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Updated: July 20, 2010 15:40 IST

An easy-flowing version of the epic

Prema Nandakumar
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These days every other book is on the itihasas. Either a translation of the epics, or a commentary upon them. Bibek Debroy has chosen to translate. Where it is the Mahabharata, we are not going to question, as there is always a place for one more rendering. And Debroy assures us that he is going to follow the critical edition of the epic compiled at the Bhandarkar Oriental Research Institute (BORI), which no one has done so far. The ‘acknowledgments' is a little unnerving when he laments the loss of his socialising, “since every dinner meant one less chapter done.” Can one work with such speed of flashing headlights hunched over Apte's dictionary?

Fascination

The detailed introduction places everything in perspective. The decades of fascination with the epics as a critical investigator, the drawing close to BORI, and the decision to try another translated version of Vyasa's structure. Not allowing himself to be sidetracked by issues such as the authorship, date, and size of the work, Debroy underlines the need for relocating Sanskrit texts in English:

“English is increasingly becoming the global language, courtesy colonies (North America, South Asia, East Asia, Australia, New Zealand, Africa) rather than the former coloniser. If familiarity with the corpus is not to die out, it needs to be accessible in English.”

We need not quarrel with Debroy's statement that his version is “better and more authentic.” Authorial pride is a necessary vitamin to keep on with a work of this magnitude. It is also good that he admires Vyasa, but poor Valmiki gets dismissed in the process as the author of “a clichéd Bollywood film”!

None of this need prejudice us against his easy-flowing version of the Mahabharata. Very much a complete version (following the footsteps of BORI edition, but with footnotes to explain his own position), but printed as paragraphs divided by the logic of the tale.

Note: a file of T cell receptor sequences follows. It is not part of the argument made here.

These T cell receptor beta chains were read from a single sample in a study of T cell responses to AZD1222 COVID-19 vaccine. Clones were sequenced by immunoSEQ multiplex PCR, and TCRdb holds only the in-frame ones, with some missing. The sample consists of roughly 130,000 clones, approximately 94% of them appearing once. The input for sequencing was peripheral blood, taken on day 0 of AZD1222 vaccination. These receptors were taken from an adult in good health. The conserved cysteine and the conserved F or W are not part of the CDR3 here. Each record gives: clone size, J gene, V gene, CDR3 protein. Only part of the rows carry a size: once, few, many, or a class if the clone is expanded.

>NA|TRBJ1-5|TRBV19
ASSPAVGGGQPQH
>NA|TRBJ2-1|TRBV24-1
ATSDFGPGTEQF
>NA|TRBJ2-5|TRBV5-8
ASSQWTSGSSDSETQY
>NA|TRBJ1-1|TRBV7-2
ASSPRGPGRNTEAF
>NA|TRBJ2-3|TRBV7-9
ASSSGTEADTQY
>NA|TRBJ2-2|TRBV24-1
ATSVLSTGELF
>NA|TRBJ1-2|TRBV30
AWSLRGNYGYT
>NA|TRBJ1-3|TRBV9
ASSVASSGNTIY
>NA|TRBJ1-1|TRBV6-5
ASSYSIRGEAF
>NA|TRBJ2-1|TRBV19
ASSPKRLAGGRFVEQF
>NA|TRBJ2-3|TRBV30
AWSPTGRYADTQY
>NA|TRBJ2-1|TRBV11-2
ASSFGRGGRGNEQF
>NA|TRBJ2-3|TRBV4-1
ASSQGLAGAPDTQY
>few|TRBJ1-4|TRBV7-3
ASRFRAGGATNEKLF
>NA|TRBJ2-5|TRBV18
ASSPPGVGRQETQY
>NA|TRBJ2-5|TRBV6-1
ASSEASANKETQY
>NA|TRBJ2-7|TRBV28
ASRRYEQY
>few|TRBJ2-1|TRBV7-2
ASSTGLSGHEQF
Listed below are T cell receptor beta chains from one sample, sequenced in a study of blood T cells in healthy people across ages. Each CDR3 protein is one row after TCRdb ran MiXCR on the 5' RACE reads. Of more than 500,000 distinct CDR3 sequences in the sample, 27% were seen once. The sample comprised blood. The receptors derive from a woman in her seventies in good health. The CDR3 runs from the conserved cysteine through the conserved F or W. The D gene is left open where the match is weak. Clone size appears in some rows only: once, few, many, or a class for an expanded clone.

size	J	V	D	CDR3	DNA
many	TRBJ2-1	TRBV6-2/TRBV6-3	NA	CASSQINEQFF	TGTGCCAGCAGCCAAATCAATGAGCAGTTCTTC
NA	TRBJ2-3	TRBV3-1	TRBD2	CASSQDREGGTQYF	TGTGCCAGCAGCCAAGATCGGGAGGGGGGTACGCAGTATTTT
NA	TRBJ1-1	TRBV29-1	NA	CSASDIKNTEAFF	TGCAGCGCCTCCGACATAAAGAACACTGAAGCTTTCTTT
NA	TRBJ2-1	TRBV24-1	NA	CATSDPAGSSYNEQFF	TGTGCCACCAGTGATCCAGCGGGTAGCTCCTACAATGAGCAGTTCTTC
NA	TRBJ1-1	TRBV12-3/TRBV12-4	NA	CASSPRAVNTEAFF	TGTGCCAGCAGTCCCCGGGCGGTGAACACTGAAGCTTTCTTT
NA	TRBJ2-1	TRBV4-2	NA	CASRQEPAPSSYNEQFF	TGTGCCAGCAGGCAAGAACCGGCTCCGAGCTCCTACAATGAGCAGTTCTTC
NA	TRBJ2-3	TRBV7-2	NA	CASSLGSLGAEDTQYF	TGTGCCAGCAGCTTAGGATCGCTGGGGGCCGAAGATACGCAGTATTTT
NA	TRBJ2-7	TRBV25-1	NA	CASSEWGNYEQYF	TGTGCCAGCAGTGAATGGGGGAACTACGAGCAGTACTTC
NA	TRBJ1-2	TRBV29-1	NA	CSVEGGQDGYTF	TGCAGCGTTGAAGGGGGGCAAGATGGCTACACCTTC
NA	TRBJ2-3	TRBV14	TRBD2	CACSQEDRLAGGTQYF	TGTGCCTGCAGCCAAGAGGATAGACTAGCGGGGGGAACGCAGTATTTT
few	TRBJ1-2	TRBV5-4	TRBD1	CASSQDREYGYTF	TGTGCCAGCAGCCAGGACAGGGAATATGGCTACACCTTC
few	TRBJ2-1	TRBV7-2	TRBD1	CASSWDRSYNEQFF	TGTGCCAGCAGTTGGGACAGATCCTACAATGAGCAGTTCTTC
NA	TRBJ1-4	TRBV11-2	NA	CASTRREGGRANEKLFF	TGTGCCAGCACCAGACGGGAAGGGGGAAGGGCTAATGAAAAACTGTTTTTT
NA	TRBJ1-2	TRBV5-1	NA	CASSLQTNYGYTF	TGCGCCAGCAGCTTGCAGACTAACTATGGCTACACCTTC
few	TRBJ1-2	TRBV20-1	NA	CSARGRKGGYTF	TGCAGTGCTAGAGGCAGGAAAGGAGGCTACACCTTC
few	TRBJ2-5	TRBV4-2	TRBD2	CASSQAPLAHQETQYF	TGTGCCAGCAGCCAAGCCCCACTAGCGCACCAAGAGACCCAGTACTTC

It is always a sombre joy to read the book, which opens with the Blind King's extended lament on how his anxiety for dynastic power had led to the carnage of the Kuru clan. Is it self-pity or lesson for future rulers of India? “O Sanjaya! I had no hope of victory when I heard that all our great warriors, unable to defeat Arjuna, combined to surround and kill the boy Abhimanyu and then rejoiced.”

Full of promise

The very powerful Astika Parva, the legend of Garuda freeing his mother from slavery, the vow of Bhishma not to marry, the wisdom of Yayati, the birth of Dhritarashtra, Pandu and Vidura … never a banal moment in Vyasa's Sanskrit or in Debroy's English. Nature actually rejoiced at the birth of the Kauravas and presently under Bhishma's guardianship the kingdom reached the heights of glory. But the next generation marks the beginning of the decline. Duryodhana's envy-ridden heart will not remain silent.

For a time, good sense prevails over Dhritarashtra and he agrees with Bhishma to give a share of his kingdom to the fatherless Pandavas. They build a new capital for themselves, Indraprastha, and this first volume has a happy conclusion: “With the five great archers, each like an Indra, that best of cities was adorned like Bhogavati of the nagas.”

Debroy's version of the Adi Parva is full of promise. So we shall await the Sabha Parva and the festivities of the Rajasuya Yaga. Well, who designed the cover? Fabulous in sheer simplicity!

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